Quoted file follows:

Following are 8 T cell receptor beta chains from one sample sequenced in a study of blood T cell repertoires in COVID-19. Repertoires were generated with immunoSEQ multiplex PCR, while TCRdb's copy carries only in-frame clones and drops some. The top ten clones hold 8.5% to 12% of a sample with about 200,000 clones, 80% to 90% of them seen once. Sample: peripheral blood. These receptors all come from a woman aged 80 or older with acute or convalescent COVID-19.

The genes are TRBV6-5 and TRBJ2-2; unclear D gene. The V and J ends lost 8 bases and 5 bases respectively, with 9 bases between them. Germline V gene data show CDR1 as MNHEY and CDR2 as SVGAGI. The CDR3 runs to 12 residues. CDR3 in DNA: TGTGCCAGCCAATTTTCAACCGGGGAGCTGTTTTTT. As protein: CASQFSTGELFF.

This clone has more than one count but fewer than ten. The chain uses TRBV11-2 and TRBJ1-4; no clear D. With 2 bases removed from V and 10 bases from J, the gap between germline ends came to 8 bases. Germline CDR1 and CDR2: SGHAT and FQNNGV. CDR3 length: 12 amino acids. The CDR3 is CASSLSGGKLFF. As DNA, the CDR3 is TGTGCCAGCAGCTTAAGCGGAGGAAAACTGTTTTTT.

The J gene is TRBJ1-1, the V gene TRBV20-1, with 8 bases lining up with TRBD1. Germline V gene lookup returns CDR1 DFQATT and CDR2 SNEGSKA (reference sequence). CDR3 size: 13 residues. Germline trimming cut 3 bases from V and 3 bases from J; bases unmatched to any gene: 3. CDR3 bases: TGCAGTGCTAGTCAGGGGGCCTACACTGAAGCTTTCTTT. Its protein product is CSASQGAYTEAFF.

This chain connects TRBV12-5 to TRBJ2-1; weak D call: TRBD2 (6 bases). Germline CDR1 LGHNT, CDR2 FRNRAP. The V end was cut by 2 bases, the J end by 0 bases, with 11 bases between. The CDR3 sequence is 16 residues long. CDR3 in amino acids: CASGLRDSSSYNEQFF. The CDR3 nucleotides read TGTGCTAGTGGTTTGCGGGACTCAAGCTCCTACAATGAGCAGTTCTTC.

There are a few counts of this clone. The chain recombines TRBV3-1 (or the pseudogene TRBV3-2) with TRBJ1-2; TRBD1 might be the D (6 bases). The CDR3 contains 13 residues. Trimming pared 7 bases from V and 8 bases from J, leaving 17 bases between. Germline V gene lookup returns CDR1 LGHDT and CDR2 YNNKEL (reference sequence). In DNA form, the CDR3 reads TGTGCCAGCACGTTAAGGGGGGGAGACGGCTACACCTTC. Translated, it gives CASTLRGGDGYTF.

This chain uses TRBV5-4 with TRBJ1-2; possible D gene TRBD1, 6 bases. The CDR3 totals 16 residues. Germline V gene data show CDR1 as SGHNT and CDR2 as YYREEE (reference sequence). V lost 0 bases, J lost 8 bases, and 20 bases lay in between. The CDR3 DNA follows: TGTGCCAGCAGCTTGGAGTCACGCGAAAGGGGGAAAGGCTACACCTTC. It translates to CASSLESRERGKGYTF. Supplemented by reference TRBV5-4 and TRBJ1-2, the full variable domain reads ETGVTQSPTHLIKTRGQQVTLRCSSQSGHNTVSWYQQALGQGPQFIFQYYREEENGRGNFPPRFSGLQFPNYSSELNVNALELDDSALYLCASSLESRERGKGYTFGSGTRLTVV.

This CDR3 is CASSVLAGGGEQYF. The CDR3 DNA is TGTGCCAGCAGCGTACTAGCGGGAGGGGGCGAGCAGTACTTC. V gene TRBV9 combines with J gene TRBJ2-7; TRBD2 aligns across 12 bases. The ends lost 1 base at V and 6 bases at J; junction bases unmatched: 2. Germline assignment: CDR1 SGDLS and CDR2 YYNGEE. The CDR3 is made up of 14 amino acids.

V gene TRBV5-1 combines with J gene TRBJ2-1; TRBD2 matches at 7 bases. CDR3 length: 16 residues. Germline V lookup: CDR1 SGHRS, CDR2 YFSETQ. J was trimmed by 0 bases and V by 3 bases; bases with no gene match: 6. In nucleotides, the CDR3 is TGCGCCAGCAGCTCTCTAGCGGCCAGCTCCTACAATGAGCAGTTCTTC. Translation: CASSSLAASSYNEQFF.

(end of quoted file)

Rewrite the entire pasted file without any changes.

Following are 8 T cell receptor beta chains from one sample sequenced in a study of blood T cell repertoires in COVID-19. Repertoires were generated with immunoSEQ multiplex PCR, while TCRdb's copy carries only in-frame clones and drops some. The top ten clones hold 8.5% to 12% of a sample with about 200,000 clones, 80% to 90% of them seen once. Sample: peripheral blood. These receptors all come from a woman aged 80 or older with acute or convalescent COVID-19.

The genes are TRBV6-5 and TRBJ2-2; unclear D gene. The V and J ends lost 8 bases and 5 bases respectively, with 9 bases between them. Germline V gene data show CDR1 as MNHEY and CDR2 as SVGAGI. The CDR3 runs to 12 residues. CDR3 in DNA: TGTGCCAGCCAATTTTCAACCGGGGAGCTGTTTTTT. As protein: CASQFSTGELFF.

This clone has more than one count but fewer than ten. The chain uses TRBV11-2 and TRBJ1-4; no clear D. With 2 bases removed from V and 10 bases from J, the gap between germline ends came to 8 bases. Germline CDR1 and CDR2: SGHAT and FQNNGV. CDR3 length: 12 amino acids. The CDR3 is CASSLSGGKLFF. As DNA, the CDR3 is TGTGCCAGCAGCTTAAGCGGAGGAAAACTGTTTTTT.

The J gene is TRBJ1-1, the V gene TRBV20-1, with 8 bases lining up with TRBD1. Germline V gene lookup returns CDR1 DFQATT and CDR2 SNEGSKA (reference sequence). CDR3 size: 13 residues. Germline trimming cut 3 bases from V and 3 bases from J; bases unmatched to any gene: 3. CDR3 bases: TGCAGTGCTAGTCAGGGGGCCTACACTGAAGCTTTCTTT. Its protein product is CSASQGAYTEAFF.

This chain connects TRBV12-5 to TRBJ2-1; weak D call: TRBD2 (6 bases). Germline CDR1 LGHNT, CDR2 FRNRAP. The V end was cut by 2 bases, the J end by 0 bases, with 11 bases between. The CDR3 sequence is 16 residues long. CDR3 in amino acids: CASGLRDSSSYNEQFF. The CDR3 nucleotides read TGTGCTAGTGGTTTGCGGGACTCAAGCTCCTACAATGAGCAGTTCTTC.

There are a few counts of this clone. The chain recombines TRBV3-1 (or the pseudogene TRBV3-2) with TRBJ1-2; TRBD1 might be the D (6 bases). The CDR3 contains 13 residues. Trimming pared 7 bases from V and 8 bases from J, leaving 17 bases between. Germline V gene lookup returns CDR1 LGHDT and CDR2 YNNKEL (reference sequence). In DNA form, the CDR3 reads TGTGCCAGCACGTTAAGGGGGGGAGACGGCTACACCTTC. Translated, it gives CASTLRGGDGYTF.

This chain uses TRBV5-4 with TRBJ1-2; possible D gene TRBD1, 6 bases. The CDR3 totals 16 residues. Germline V gene data show CDR1 as SGHNT and CDR2 as YYREEE (reference sequence). V lost 0 bases, J lost 8 bases, and 20 bases lay in between. The CDR3 DNA follows: TGTGCCAGCAGCTTGGAGTCACGCGAAAGGGGGAAAGGCTACACCTTC. It translates to CASSLESRERGKGYTF. Supplemented by reference TRBV5-4 and TRBJ1-2, the full variable domain reads ETGVTQSPTHLIKTRGQQVTLRCSSQSGHNTVSWYQQALGQGPQFIFQYYREEENGRGNFPPRFSGLQFPNYSSELNVNALELDDSALYLCASSLESRERGKGYTFGSGTRLTVV.

This CDR3 is CASSVLAGGGEQYF. The CDR3 DNA is TGTGCCAGCAGCGTACTAGCGGGAGGGGGCGAGCAGTACTTC. V gene TRBV9 combines with J gene TRBJ2-7; TRBD2 aligns across 12 bases. The ends lost 1 base at V and 6 bases at J; junction bases unmatched: 2. Germline assignment: CDR1 SGDLS and CDR2 YYNGEE. The CDR3 is made up of 14 amino acids.

V gene TRBV5-1 combines with J gene TRBJ2-1; TRBD2 matches at 7 bases. CDR3 length: 16 residues. Germline V lookup: CDR1 SGHRS, CDR2 YFSETQ. J was trimmed by 0 bases and V by 3 bases; bases with no gene match: 6. In nucleotides, the CDR3 is TGCGCCAGCAGCTCTCTAGCGGCCAGCTCCTACAATGAGCAGTTCTTC. Translation: CASSSLAASSYNEQFF.